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June 17, 2008 4:06 PM

Business, Fashion

Mary-Kate and Ashley: Just Don't Call Them Twins

/*photo styles */ .photo-left { width:200px; float:left; margin:4px; } .photo-right { width:200px; float:right; margin:4px; } .caption { font-size:10px;padding:2px; color:#999999; } I was surprised when Mary-Kate and Ashley's publicist had me get on the phone with both sisters separately about...

I was surprised when Mary-Kate and Ashley's publicist had me get on the phone with both sisters separately about their new jewelry line under the Elizabeth and James label. I figured one of them would be the mouthpiece for the ever-evolving Olsen brand. But in an effort to establish themselves as two distinct people (as opposed to our favorite pigtailed twins from the "Full House" days), Mary-Kate and Ashley Olsen's publicist wanted me to speak with each of them and asked that I not refer to them as "twins" or "sisters" in my story (WWD, Monday June 16, page 12).
Olsentwins


I spoke first with Ashley at about 10 a.m. the morning after the CFDA Fashion Awards. Apparently she wasn't gallivanting around Bungalow 8 or the Beatrice Inn the night before. While I'm no stranger to interviewing celebrities on their latest accessory venture (as almost all of them have one), speaking with Ashley was more like chatting with the president of a business, which, I suppose, she is. It wasn't all about "inspiration" or any soul-searching banter -- we talked executive stuff: licensing, retail strategies and how the merchandising and branding business has changed since the Olsens launched Dualstar over 15 years ago. She talked about how she and Mary-Kate dress themselves, and in the past have taken a beating for it in the press. She sounded at times humble, mentioning all of the fashion superstars she had met the night before who have made an impact on her. Our conversation lasted about 25 minutes before someone on her public relations team jumped in asking, "Do you have all that you need?"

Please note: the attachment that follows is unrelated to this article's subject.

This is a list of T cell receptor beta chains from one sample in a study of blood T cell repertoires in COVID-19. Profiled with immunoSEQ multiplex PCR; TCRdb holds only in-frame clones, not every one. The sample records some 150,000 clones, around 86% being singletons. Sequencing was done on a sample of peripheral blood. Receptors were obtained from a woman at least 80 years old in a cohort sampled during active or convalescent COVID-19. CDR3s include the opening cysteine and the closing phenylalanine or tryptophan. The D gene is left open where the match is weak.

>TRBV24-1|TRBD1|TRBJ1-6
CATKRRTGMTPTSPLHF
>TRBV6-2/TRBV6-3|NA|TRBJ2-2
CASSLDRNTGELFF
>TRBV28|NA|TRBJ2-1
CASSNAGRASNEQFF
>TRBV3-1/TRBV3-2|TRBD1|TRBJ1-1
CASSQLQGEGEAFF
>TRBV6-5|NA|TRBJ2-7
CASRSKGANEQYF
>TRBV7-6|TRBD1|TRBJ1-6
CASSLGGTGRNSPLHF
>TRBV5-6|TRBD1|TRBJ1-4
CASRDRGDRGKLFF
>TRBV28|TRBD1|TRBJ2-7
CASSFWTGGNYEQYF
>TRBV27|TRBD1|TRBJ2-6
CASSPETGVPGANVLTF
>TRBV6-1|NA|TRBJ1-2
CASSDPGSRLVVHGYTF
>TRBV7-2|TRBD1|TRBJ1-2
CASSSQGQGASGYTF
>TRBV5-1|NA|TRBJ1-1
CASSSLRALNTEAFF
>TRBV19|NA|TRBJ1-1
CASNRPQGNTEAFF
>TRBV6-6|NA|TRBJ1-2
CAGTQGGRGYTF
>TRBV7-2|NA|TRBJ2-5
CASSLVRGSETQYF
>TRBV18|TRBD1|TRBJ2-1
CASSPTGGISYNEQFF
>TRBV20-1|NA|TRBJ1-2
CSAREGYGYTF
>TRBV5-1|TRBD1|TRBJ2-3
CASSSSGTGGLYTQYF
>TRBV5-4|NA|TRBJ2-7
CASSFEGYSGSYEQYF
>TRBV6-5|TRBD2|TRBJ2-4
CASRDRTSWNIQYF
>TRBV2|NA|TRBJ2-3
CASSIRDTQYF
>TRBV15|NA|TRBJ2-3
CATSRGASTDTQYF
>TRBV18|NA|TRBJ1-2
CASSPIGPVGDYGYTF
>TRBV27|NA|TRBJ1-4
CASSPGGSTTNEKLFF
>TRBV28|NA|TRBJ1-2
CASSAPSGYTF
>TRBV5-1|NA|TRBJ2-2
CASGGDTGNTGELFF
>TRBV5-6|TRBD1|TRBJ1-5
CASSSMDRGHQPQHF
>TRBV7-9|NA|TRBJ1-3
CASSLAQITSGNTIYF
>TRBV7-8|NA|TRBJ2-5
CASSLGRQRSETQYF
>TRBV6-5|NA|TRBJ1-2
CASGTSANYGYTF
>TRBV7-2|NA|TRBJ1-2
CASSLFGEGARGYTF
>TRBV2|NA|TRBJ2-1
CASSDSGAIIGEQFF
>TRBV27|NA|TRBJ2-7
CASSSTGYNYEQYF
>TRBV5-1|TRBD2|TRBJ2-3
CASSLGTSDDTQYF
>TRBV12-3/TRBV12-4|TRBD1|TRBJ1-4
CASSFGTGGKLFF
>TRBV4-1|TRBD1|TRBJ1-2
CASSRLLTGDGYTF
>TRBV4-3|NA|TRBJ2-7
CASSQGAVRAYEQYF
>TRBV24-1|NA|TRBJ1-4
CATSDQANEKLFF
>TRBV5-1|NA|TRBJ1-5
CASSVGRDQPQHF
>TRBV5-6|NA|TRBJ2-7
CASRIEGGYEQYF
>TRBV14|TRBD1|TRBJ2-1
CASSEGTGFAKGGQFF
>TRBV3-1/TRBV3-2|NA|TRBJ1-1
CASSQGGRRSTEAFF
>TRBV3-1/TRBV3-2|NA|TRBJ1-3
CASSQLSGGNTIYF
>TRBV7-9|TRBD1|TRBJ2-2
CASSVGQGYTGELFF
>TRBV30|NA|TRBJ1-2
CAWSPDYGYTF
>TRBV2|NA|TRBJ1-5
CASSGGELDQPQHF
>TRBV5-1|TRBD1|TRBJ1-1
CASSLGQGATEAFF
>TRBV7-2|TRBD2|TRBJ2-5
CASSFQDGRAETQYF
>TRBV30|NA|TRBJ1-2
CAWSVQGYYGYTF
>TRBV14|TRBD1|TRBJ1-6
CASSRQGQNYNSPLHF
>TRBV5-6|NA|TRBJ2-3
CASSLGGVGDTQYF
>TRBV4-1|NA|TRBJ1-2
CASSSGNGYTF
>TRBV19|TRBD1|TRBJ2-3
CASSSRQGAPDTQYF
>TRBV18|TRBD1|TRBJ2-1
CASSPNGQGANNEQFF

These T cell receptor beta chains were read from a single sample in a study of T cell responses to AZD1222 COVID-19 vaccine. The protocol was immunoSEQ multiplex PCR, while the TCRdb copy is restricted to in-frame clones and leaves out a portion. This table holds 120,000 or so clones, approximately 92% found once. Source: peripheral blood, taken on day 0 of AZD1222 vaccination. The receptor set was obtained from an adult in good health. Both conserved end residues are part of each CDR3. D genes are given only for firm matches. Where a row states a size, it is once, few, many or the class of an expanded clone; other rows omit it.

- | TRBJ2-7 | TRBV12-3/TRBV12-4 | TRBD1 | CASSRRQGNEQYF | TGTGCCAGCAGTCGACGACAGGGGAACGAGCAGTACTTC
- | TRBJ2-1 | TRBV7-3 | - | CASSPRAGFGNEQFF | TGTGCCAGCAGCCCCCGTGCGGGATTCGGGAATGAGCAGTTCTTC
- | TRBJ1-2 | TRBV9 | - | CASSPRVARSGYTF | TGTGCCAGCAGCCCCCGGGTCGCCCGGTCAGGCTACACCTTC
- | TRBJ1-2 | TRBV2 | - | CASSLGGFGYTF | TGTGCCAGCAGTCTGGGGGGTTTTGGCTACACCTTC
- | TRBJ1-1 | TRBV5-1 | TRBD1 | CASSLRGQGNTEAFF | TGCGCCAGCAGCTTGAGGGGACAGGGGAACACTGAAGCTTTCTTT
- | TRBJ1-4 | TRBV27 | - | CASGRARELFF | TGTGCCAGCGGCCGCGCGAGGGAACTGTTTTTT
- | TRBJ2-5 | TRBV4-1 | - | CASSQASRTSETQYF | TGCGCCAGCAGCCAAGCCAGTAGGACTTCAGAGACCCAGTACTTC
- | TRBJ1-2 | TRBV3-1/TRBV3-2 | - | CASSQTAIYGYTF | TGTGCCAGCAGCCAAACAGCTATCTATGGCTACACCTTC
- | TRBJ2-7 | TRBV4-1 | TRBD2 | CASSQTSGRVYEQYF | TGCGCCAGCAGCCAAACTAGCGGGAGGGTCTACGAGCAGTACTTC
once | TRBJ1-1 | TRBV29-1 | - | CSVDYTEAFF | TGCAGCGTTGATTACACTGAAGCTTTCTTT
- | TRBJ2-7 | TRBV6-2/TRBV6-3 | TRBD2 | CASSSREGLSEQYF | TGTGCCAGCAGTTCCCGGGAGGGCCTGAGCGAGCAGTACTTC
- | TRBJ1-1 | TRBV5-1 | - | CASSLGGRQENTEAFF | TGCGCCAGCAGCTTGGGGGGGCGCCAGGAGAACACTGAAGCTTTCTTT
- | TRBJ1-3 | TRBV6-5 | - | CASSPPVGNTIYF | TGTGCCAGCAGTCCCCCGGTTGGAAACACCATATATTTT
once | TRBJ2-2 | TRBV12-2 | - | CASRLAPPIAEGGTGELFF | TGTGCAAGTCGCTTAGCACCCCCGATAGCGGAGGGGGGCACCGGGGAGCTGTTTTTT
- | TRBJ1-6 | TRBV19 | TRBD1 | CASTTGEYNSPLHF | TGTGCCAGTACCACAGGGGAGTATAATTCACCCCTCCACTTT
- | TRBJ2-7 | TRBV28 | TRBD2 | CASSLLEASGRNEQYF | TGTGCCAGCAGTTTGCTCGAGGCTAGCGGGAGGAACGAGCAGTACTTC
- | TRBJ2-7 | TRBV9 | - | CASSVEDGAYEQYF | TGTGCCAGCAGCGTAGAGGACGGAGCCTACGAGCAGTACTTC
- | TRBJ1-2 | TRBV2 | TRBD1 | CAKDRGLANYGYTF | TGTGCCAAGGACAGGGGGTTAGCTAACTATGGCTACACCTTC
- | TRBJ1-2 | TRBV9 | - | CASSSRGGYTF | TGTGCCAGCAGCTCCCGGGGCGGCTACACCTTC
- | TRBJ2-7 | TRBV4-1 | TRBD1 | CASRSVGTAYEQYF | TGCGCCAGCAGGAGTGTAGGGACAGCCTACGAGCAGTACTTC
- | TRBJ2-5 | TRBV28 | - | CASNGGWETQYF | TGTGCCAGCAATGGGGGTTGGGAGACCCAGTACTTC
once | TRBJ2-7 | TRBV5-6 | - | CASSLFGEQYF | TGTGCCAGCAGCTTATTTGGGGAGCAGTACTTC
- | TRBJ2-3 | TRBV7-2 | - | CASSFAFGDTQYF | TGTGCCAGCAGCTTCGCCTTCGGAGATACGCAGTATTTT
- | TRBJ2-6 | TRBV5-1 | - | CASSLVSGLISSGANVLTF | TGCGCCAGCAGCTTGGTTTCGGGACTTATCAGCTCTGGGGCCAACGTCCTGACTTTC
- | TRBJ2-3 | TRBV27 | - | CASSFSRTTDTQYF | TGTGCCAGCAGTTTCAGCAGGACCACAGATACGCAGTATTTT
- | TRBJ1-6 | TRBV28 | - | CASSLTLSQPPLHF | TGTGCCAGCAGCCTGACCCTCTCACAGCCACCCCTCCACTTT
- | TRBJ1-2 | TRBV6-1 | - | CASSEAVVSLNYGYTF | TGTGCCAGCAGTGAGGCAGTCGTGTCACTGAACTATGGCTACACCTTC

My conversation with Mary-Kate was shorter and a bit more frantic. She was speaking to me while driving through Los Angeles (in sky-high platform heels, I'm sure). She talked about going into Robert Lee Morris' studio and playing dress-up with his couture pieces from fashion shows he's done for Donna Karan and Karl Lagerfeld, among others. I asked her how she and Ashley differ in how they go about their work. She began by saying that they might approach something in different ways, but the end result is always the same. I asked her how she felt about fame. "I don't know how to answer that question." It wasn't long before someone cut in.

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